Like a lot of Americans, I have occasionally received e-mail letters from Nigerian con artists. Nigeria is apparently to Africa what Fort Lauderdale, Fla., is to the United States — the capital of con artists.
My favorite con is when some guy claims to be a banker who has discovered that I’m the last surviving descendant of a wealthy Reese. What the con man doesn’t know, of course, is that I’m quite familiar with my branch of the Reeses, and that the first time I got a raise to $100 a week, I became the rich relative.
I’ve always thought that conning people out of their money should not be considered a crime. After all, for a con to work, the victim must be either stupid or greedy. No force or threat of force is involved. The victim is simply persuaded to part with his money because he hopes to gain wealth he doesn’t earn. The con story is usually far-fetched, but greed seems to overwhelm judgment.
Perhaps it is rooted in the original curse of mankind that to live we have to work. All people do, even those who live in some form of paradise. Even when the Jews were being fed by manna from heaven, they still had to pick it up. This necessity to labor leads some, perhaps all, to harbor dreams of finding a way to gain wealth without the expenditure of great energy.
That’s what motivates the person to drop a coin in a slot machine or fork out a buck for a lottery ticket. It is what motivates presumably intelligent and well-educated people to invest in Ponzi schemes or to buy nonexistent gold mines or franchises. It’s the main cause of stock-market bubbles. Even people who hand their money over to preachers who are obviously living a lifestyle more akin to a corporate mogul than to a man of God are probably hoping to buy a cheap ticket to heaven.
I don’t believe the power of the state should involve itself. The police have enough to do chasing down criminals who use force or the threat of force. Victims of con artists should be told to learn from their bad experience or, if they are determined to find the culprit, hire a private detective at their own expense.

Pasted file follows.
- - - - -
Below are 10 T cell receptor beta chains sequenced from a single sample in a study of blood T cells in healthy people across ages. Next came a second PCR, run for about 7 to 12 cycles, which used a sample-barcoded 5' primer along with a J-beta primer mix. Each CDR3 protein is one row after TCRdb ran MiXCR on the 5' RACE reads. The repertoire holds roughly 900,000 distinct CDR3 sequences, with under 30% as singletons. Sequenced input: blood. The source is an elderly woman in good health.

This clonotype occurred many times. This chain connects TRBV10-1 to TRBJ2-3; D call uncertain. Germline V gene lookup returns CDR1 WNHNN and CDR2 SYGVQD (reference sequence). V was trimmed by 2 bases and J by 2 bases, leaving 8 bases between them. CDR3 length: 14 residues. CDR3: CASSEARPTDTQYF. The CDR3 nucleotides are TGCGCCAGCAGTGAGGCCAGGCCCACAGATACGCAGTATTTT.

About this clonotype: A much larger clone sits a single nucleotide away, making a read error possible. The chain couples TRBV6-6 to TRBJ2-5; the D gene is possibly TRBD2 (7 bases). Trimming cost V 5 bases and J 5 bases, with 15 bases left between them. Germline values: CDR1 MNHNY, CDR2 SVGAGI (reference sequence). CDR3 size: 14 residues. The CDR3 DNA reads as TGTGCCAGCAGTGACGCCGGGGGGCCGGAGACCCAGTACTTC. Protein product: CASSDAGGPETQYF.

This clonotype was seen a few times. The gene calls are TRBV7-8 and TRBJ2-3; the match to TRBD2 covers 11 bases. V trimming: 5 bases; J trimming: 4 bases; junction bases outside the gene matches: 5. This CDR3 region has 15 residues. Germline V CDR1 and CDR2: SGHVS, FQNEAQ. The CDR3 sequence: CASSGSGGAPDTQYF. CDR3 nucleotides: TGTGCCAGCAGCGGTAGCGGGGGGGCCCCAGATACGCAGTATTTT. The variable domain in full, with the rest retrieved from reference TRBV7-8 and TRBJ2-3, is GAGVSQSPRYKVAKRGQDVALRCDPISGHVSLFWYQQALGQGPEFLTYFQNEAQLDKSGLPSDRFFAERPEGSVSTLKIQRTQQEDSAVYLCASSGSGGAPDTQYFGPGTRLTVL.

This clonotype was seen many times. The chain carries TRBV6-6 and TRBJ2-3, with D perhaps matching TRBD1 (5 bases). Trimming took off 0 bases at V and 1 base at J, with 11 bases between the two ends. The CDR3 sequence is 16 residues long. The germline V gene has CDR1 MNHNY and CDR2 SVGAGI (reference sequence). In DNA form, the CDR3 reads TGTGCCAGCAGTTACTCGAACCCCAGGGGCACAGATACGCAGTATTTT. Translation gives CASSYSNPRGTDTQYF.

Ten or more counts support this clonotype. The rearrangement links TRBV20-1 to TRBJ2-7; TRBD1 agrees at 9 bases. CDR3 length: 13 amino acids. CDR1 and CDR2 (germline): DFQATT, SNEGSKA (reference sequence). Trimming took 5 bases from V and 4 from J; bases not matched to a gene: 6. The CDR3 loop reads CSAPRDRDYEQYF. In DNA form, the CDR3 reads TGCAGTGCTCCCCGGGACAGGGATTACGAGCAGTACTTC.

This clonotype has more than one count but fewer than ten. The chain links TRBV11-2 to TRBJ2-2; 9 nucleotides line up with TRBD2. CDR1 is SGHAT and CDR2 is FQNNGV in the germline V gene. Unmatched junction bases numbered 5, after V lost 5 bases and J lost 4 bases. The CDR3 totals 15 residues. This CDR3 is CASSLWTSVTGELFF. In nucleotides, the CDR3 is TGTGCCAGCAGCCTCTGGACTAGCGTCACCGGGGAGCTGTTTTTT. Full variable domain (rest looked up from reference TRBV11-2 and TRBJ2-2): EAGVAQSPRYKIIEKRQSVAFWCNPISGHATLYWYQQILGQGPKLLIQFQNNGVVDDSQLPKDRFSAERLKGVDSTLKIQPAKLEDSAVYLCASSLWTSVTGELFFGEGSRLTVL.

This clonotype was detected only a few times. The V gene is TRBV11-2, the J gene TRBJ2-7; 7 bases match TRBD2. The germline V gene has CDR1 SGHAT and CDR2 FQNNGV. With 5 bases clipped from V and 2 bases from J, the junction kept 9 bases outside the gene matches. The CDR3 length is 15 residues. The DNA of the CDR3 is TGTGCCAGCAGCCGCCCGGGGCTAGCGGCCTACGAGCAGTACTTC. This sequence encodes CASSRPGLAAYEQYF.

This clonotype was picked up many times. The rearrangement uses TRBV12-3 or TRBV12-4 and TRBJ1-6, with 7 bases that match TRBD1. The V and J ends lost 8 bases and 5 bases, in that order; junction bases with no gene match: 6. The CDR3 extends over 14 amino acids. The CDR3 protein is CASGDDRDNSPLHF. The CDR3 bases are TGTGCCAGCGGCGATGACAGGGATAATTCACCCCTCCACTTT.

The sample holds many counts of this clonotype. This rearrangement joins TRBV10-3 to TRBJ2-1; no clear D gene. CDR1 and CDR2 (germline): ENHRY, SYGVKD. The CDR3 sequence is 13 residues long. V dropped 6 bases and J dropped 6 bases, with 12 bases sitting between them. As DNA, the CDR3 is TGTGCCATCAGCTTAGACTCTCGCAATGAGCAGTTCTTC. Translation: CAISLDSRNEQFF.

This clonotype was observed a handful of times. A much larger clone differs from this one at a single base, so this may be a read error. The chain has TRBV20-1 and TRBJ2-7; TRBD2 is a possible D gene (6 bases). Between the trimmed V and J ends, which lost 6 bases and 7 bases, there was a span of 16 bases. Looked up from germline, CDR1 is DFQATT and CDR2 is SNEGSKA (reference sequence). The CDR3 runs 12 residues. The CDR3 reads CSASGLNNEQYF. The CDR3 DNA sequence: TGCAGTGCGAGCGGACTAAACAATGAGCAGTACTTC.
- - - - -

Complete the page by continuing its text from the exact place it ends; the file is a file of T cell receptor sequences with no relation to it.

I once read of a case in Miami where a financial adviser lost all of his client’s money. Unfortunately, not only did the adviser not know a lot about investing, he also didn’t know a lot about his client. Turns out his client was a hit man in the Witness Protection Program. He shot his financial adviser to death. That did not get the hit man’s money back, but perhaps it did offer him some psychological reward.
That’s the marvelous thing about the human race: It’s infinitely varied. You never know who or what the next person will turn out to be — a saint or a monster, a hugger or a puncher, a genius or a moron. That’s why history is the best story ever written. It has everything — war and peace, villains and heroes, brilliance and stupidity, horror, excitement, nobility, love, hatred, tolerance, bigotry, beauty, ugliness, violence and tranquility. No novelist could create a world as varied and as interesting as the real one.
Some people occasionally speculate as to why God created the Earth and the human race. No disrespect intended, but perhaps he did it for his own amusement. Perhaps we are all actors in a never-ending celestial soap opera with an audience of one. Should that be the case, then all of us should hope to make God laugh or smile rather than cry or rage.
Charley Reese [send him mail] has been a journalist for 49 years.
© 2008 by King Features Syndicate, Inc.